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Current clinical trials are regarded as “too slow, too expensive, not reliable, and not designed to answer the important questions,” according to FDA’s new deputy commissioner for medical products &tobacco, Robert Califf.
Current clinical trials are regarded as “too slow, too expensive, not reliable, and not designed to answer the important questions,” according to FDA’s new deputy commissioner for medical products &tobacco, Robert Califf. A veteran of multiple initiatives to modernize the biomedical clinical research enterprise, Califf emphasized the importance of improving the quality and efficiency of clinical trials as key to improving public health and to encouraging biomedical innovation.
Califf has long advocated for building a “learning health care system,” where information from individual health records can be accessed to inform treatment decisions and support medical product development. Now we’re “on the verge of a tipping point” in clinical trial reform, Califf predicated at a Washington seminar on “Re-Engineering Clinical Trials” organized by the Tufts Center for the Study of Drug Development and ICON. Multiple efforts so far have realized “incremental improvements” in research operations, many negotiated as part of drug user fee agreements, Califf observed; he sees real change on the horizon due to important advances in data systems, integration of health care delivery operations, plus greater public attention to the flaws in the clinical research enterprise.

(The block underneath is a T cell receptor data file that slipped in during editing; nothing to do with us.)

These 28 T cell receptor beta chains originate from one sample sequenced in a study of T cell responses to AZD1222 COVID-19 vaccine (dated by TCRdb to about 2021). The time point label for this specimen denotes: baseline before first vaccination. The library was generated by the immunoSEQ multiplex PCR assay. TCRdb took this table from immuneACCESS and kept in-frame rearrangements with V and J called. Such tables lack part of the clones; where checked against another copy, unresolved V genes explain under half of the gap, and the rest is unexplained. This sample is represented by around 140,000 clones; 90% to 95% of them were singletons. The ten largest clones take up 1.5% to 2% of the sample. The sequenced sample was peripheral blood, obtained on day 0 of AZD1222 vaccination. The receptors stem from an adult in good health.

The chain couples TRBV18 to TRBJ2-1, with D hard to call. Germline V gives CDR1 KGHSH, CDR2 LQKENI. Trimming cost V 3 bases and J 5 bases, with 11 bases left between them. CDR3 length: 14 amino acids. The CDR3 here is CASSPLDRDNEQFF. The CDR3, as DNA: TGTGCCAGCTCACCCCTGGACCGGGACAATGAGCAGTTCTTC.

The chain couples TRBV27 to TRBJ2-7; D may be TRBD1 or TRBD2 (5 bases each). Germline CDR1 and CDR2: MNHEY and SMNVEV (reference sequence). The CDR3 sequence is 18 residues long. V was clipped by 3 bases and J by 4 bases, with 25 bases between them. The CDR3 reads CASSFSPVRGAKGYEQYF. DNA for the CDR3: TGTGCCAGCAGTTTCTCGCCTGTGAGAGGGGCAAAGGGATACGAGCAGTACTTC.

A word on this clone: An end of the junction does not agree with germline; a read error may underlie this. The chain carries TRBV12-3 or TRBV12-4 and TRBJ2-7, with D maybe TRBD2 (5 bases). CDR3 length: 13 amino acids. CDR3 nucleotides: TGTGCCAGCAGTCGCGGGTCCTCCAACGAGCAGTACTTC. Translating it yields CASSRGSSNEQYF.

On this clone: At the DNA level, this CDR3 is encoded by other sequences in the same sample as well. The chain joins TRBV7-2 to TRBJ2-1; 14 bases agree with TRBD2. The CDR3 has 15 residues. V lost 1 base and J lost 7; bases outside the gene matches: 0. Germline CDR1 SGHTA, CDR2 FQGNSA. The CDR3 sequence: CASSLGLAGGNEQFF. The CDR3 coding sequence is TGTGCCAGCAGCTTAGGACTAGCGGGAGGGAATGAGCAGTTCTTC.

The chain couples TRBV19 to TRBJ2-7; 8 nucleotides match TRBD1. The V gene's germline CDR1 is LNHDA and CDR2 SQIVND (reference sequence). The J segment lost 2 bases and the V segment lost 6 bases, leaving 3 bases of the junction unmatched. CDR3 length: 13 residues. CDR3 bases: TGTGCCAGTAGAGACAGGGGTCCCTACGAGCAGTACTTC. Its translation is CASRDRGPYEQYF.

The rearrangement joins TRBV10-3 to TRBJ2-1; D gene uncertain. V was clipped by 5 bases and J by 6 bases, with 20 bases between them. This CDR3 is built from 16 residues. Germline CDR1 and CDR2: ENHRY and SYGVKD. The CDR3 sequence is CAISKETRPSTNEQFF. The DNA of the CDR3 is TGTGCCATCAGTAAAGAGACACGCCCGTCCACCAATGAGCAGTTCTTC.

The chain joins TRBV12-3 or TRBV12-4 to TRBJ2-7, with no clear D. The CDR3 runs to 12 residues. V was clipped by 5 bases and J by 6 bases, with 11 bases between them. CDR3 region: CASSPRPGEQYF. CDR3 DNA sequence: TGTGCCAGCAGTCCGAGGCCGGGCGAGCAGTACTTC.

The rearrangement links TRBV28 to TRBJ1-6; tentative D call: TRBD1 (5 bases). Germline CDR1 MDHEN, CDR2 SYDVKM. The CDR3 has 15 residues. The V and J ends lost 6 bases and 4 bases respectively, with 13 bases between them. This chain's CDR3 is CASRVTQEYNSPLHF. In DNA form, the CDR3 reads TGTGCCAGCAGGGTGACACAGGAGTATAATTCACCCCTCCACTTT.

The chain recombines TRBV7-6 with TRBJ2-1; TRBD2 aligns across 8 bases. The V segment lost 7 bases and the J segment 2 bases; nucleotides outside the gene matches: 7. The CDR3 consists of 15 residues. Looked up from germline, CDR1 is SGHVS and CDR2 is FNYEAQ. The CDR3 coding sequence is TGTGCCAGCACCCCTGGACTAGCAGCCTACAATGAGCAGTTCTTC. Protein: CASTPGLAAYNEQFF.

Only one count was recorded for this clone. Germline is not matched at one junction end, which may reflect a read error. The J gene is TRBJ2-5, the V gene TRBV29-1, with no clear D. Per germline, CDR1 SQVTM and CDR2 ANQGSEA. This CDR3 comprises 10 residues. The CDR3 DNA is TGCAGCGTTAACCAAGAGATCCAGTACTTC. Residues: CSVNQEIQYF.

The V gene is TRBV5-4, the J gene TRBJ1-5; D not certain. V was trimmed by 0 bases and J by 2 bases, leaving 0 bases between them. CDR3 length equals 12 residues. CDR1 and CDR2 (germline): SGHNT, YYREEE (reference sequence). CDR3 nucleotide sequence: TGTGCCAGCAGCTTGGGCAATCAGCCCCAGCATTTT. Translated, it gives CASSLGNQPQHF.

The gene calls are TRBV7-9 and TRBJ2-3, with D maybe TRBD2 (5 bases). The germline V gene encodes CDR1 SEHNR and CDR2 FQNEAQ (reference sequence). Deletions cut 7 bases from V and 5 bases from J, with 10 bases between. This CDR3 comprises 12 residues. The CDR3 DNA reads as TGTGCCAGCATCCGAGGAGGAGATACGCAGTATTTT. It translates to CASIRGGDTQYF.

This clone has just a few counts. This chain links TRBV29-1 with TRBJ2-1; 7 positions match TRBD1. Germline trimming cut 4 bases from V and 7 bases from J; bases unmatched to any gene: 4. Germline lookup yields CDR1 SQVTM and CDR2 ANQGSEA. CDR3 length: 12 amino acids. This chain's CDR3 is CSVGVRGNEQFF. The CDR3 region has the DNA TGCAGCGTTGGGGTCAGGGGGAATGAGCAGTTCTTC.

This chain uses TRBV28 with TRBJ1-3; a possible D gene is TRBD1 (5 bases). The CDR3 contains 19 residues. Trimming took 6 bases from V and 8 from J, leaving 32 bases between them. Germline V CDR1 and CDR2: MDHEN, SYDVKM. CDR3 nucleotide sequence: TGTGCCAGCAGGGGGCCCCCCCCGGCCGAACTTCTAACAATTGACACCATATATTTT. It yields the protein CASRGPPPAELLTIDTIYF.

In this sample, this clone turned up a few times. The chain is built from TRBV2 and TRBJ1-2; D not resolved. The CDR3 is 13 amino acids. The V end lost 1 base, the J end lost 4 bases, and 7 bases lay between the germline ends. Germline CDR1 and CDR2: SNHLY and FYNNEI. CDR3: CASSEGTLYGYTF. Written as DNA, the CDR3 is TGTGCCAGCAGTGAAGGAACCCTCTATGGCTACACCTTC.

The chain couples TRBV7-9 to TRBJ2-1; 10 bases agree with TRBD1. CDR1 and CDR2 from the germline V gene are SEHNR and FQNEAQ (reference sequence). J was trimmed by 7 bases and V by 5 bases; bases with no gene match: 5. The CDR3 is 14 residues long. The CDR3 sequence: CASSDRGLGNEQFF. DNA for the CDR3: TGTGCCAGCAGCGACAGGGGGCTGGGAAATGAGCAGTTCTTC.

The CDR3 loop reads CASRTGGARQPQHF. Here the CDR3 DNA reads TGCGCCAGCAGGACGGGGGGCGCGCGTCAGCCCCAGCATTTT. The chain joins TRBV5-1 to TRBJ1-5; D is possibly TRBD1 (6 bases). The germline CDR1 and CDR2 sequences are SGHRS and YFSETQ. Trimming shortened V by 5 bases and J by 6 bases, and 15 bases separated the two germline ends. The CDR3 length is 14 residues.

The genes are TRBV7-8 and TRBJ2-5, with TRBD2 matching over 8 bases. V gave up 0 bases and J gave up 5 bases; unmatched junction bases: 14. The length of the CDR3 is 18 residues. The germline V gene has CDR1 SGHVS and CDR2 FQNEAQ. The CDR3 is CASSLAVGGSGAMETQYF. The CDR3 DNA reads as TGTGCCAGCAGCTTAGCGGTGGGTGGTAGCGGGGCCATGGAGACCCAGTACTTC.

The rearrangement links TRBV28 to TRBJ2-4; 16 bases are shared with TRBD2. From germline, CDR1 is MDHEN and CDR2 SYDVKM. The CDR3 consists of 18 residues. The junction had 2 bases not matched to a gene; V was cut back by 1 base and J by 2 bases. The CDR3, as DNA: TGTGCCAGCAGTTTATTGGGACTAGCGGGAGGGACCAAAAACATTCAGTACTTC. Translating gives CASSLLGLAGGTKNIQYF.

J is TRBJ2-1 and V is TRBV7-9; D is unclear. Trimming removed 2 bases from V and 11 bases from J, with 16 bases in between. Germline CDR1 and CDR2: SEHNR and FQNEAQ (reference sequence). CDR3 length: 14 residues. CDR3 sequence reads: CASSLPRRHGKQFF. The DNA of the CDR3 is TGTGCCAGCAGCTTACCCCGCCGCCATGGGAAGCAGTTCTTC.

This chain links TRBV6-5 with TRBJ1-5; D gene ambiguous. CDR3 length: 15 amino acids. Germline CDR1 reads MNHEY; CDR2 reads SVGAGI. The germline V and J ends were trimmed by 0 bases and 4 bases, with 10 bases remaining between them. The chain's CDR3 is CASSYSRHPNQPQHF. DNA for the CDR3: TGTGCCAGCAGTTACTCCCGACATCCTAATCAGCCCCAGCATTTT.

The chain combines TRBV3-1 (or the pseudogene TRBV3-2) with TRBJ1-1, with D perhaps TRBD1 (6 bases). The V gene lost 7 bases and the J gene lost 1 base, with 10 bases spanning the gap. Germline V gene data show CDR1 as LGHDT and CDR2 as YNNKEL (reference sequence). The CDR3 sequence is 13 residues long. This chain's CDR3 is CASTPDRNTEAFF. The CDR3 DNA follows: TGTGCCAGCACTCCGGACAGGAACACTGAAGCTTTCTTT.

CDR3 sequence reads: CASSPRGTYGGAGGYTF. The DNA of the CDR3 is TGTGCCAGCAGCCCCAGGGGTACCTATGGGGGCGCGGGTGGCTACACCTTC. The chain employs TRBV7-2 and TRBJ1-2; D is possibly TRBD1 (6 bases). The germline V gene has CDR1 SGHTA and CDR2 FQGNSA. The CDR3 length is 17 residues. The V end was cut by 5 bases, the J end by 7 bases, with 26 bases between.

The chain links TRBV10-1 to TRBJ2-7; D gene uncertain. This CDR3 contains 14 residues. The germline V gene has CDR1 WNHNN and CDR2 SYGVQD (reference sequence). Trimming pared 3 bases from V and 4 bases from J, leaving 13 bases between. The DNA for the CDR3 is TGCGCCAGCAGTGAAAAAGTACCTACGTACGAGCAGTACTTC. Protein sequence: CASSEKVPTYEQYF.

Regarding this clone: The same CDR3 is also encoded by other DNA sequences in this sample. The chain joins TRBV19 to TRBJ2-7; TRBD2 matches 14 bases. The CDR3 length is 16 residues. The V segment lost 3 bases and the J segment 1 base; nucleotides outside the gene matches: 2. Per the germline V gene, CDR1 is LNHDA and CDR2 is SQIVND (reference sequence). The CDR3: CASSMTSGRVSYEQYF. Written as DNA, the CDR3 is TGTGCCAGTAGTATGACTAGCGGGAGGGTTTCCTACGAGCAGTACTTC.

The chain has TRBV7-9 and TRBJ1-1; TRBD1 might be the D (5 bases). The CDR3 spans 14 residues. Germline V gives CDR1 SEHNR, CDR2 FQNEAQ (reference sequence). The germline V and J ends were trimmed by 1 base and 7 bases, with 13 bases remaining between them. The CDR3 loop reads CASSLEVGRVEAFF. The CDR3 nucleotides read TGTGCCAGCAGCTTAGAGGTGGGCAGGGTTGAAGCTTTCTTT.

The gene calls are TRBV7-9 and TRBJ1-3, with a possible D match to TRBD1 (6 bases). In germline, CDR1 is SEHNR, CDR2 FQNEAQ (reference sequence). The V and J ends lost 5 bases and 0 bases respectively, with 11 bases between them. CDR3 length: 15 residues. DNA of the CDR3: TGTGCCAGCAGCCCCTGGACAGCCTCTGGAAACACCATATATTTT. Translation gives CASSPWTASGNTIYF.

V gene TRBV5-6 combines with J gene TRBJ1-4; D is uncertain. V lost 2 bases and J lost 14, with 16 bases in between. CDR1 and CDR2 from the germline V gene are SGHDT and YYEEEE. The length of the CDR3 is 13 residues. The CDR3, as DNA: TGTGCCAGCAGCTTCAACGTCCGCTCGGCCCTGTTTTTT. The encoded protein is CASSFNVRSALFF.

FDA staff is implementing initiatives designed to achieve more efficiencies in clinical research, such as electronic informed consent, adoption of mobile technologies to measure clinical response, use of e-health records in designing research protocols, and adoption of common data standards and terminologies in research studies to support applications filed with FDA. Further development of research networks at the National Institutes of Health (NIH) and the Patient-Centered Outcomes Research Institute (PCORI), along with expansion of FDA’s Sentinel System, will provide added infrastructure for conducting more efficient clinical research.
Califf spoke at a meeting to announce publication of “Re-Engineering Clinical Trials,” a book presenting multiple articles on the issue, edited by ICON executives Peter Schuler and Brendan Buckley (Elsevier’s Academic Press, 2015), with an introduction and contributions from Kenneth Getz and Kenneth Kaitin of Tufts. Getz, Schuler, Buckley and other experts at the seminar presented strategies for optimizing drug development by improving clinical site operations, simplifying protocol design, and improving systems for recruiting trial participants.
The book is timely, as House Energy and Commerce Committee chairman Fred Upton (R-Mich) emphasized the importance of modernizing clinical trials to achieve personalized medicine. Upton sees provisions in the 21st Century Cures legislation furthering this goal, including measures that make it easier to conduct pediatric studies and achieve more flexibility by utilizing biomarkers and adaptive trial designs. Clinical trials “are slow and expensive,” said Upton, urging efforts to make them “faster, safer and more personalized” by agreeing on a final Committee bill this month.
Califf similarly described a new “ecosystem” for clinical research as key to supporting the Precision Medicine Initiative and efforts by FDA to “put patients first.” The traditional clinical trial enterprise, he advised, “ignores these forces at its peril.”